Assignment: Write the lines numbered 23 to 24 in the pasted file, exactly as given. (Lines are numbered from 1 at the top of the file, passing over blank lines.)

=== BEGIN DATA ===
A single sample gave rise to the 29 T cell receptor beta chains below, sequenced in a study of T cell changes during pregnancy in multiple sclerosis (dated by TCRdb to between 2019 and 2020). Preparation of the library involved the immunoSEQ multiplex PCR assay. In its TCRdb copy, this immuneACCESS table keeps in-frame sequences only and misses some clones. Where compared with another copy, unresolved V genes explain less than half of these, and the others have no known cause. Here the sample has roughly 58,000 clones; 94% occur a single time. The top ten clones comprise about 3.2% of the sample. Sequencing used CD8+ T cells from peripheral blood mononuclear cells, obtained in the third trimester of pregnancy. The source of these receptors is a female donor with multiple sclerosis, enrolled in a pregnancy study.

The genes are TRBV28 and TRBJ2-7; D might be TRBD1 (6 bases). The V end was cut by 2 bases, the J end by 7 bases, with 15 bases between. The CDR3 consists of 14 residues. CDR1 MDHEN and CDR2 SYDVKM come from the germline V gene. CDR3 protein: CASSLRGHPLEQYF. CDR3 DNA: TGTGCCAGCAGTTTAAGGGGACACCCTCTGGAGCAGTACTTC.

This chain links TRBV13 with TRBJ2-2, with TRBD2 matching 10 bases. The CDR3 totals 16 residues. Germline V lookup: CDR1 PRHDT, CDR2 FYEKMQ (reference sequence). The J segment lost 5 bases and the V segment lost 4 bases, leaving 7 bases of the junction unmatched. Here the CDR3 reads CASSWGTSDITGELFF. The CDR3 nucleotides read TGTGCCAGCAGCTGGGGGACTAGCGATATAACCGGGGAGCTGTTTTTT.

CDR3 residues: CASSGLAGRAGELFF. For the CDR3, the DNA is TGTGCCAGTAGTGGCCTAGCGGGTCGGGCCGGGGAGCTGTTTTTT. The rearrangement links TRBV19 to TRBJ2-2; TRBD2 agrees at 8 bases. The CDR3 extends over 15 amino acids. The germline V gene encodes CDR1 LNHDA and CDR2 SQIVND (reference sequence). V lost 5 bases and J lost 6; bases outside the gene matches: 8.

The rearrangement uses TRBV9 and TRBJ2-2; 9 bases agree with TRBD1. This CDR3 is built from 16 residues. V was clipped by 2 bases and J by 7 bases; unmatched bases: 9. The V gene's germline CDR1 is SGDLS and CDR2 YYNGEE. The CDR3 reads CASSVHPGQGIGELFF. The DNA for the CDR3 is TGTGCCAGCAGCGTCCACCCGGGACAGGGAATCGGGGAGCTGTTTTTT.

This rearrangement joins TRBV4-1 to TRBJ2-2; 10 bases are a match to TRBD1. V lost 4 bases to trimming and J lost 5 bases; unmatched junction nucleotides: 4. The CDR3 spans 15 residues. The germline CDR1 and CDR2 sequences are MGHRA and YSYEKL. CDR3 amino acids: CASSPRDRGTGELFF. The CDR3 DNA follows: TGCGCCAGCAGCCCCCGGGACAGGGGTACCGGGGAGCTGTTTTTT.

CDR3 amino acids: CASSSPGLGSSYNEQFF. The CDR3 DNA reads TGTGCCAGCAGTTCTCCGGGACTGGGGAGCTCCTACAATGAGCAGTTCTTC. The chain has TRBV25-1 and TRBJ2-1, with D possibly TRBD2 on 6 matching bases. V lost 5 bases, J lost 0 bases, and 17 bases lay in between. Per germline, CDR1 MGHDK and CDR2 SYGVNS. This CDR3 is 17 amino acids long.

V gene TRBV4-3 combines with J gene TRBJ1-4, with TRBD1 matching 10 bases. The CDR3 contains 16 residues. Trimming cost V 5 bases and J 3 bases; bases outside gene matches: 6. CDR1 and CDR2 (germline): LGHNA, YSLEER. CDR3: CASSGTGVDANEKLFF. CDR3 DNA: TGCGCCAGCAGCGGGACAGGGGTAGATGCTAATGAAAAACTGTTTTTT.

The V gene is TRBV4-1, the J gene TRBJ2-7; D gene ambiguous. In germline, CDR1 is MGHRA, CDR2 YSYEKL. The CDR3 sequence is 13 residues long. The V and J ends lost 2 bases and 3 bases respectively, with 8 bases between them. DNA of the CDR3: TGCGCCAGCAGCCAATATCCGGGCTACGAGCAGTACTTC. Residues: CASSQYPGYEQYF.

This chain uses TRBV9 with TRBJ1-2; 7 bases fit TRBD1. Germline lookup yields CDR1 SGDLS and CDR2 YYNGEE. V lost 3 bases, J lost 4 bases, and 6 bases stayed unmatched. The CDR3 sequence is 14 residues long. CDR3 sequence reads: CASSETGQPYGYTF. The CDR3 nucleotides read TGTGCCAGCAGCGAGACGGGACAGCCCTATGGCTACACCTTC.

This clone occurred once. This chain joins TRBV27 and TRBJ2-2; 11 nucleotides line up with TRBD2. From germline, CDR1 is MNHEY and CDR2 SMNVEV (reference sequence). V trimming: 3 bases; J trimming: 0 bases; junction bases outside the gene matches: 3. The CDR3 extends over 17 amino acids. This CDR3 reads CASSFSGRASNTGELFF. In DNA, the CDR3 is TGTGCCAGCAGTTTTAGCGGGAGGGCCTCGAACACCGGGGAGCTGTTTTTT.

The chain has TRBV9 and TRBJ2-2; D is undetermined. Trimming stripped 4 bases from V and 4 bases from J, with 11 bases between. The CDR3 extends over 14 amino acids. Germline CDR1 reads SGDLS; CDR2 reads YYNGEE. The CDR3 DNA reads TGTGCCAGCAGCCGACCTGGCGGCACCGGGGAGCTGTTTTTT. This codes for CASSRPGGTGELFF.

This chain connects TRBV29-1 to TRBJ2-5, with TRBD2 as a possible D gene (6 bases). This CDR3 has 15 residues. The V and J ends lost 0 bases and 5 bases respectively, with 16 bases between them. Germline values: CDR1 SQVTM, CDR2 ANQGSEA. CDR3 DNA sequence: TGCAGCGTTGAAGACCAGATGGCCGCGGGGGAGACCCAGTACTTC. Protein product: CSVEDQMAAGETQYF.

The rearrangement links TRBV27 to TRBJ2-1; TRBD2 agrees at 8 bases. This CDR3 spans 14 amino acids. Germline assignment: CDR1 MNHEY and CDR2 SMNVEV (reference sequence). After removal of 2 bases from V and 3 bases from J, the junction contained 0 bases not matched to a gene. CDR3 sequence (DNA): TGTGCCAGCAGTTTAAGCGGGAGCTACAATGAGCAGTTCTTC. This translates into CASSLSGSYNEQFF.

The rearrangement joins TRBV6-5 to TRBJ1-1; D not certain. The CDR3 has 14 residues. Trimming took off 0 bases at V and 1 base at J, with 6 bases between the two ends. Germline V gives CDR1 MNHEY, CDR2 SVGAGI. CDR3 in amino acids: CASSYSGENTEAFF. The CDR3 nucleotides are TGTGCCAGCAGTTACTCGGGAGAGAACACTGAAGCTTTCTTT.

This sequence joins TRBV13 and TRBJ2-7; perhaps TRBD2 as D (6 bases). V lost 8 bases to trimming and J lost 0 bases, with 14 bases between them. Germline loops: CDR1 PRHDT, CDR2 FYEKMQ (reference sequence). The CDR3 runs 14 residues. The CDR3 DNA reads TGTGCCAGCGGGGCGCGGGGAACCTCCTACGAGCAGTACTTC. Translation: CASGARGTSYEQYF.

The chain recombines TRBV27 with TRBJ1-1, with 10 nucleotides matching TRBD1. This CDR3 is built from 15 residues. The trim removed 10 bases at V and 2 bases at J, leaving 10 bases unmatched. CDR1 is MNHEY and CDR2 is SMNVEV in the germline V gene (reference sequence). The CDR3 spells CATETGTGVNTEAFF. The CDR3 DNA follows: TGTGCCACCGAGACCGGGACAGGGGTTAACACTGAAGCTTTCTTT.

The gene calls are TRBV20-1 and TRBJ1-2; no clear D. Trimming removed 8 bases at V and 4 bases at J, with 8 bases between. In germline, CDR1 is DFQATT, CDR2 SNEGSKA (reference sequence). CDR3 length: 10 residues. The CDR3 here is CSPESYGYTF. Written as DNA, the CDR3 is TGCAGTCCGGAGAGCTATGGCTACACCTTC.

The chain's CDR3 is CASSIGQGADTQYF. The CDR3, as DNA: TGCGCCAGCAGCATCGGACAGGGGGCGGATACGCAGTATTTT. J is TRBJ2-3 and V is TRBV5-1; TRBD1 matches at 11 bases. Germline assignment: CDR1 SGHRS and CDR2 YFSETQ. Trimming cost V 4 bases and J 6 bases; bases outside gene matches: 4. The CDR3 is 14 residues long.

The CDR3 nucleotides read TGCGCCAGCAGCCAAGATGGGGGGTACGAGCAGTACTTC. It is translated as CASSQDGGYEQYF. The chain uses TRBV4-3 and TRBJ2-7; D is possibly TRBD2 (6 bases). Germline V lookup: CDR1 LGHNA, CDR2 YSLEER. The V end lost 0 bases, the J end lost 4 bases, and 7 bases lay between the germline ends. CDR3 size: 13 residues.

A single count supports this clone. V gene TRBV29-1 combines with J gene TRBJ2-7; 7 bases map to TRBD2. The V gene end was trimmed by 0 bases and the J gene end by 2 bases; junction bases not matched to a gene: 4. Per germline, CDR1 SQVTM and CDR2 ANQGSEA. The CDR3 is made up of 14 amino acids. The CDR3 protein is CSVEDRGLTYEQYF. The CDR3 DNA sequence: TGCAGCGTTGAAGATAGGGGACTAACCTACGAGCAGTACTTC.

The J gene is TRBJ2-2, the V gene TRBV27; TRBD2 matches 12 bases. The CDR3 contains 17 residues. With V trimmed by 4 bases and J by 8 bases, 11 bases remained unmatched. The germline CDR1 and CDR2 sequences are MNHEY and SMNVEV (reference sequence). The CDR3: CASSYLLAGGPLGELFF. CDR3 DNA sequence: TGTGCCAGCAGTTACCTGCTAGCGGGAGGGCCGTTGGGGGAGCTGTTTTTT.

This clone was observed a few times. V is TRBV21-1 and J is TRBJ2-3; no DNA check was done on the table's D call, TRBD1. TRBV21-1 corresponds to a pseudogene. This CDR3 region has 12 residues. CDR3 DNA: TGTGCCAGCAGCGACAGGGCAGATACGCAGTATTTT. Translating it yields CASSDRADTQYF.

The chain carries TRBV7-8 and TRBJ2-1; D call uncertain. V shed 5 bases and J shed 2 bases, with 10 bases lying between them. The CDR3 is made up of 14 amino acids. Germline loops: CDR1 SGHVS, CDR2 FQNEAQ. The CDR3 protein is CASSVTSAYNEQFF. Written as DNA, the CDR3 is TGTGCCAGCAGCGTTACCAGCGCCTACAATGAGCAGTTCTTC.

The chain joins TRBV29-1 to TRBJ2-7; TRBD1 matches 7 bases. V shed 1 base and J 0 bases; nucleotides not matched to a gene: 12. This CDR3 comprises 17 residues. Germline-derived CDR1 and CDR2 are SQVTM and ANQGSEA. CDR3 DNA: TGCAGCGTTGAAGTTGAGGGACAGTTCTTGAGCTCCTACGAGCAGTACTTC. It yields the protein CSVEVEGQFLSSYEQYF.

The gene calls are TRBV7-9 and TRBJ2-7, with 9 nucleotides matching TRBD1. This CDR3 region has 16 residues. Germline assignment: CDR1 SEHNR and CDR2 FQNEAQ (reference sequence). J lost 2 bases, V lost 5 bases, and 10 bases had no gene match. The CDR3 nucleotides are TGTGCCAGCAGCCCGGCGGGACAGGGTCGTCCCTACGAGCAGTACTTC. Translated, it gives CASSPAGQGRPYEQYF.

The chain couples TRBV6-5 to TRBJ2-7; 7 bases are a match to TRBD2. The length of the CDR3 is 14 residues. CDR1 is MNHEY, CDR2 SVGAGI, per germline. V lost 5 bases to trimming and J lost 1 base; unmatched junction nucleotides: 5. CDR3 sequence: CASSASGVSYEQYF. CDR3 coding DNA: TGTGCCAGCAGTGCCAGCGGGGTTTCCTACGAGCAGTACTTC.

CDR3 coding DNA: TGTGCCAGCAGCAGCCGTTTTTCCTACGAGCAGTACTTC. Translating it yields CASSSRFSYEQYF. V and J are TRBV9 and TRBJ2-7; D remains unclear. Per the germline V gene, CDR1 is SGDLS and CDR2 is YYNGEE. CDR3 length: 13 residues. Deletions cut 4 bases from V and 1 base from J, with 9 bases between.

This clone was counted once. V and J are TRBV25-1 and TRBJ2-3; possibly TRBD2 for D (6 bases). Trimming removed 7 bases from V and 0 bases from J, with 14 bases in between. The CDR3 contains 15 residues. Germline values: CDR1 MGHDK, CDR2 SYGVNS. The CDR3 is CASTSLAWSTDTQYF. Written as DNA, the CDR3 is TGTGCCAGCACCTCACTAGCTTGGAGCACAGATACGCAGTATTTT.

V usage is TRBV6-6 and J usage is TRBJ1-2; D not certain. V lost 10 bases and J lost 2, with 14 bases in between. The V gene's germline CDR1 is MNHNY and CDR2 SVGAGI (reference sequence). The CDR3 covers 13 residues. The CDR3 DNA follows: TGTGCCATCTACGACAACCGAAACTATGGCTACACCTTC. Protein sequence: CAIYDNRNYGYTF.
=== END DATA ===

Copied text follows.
This clone was observed a few times. V is TRBV21-1 and J is TRBJ2-3; no DNA check was done on the table's D call, TRBD1. TRBV21-1 corresponds to a pseudogene. This CDR3 region has 12 residues. CDR3 DNA: TGTGCCAGCAGCGACAGGGCAGATACGCAGTATTTT. Translating it yields CASSDRADTQYF.

The chain carries TRBV7-8 and TRBJ2-1; D call uncertain. V shed 5 bases and J shed 2 bases, with 10 bases lying between them. The CDR3 is made up of 14 amino acids. Germline loops: CDR1 SGHVS, CDR2 FQNEAQ. The CDR3 protein is CASSVTSAYNEQFF. Written as DNA, the CDR3 is TGTGCCAGCAGCGTTACCAGCGCCTACAATGAGCAGTTCTTC.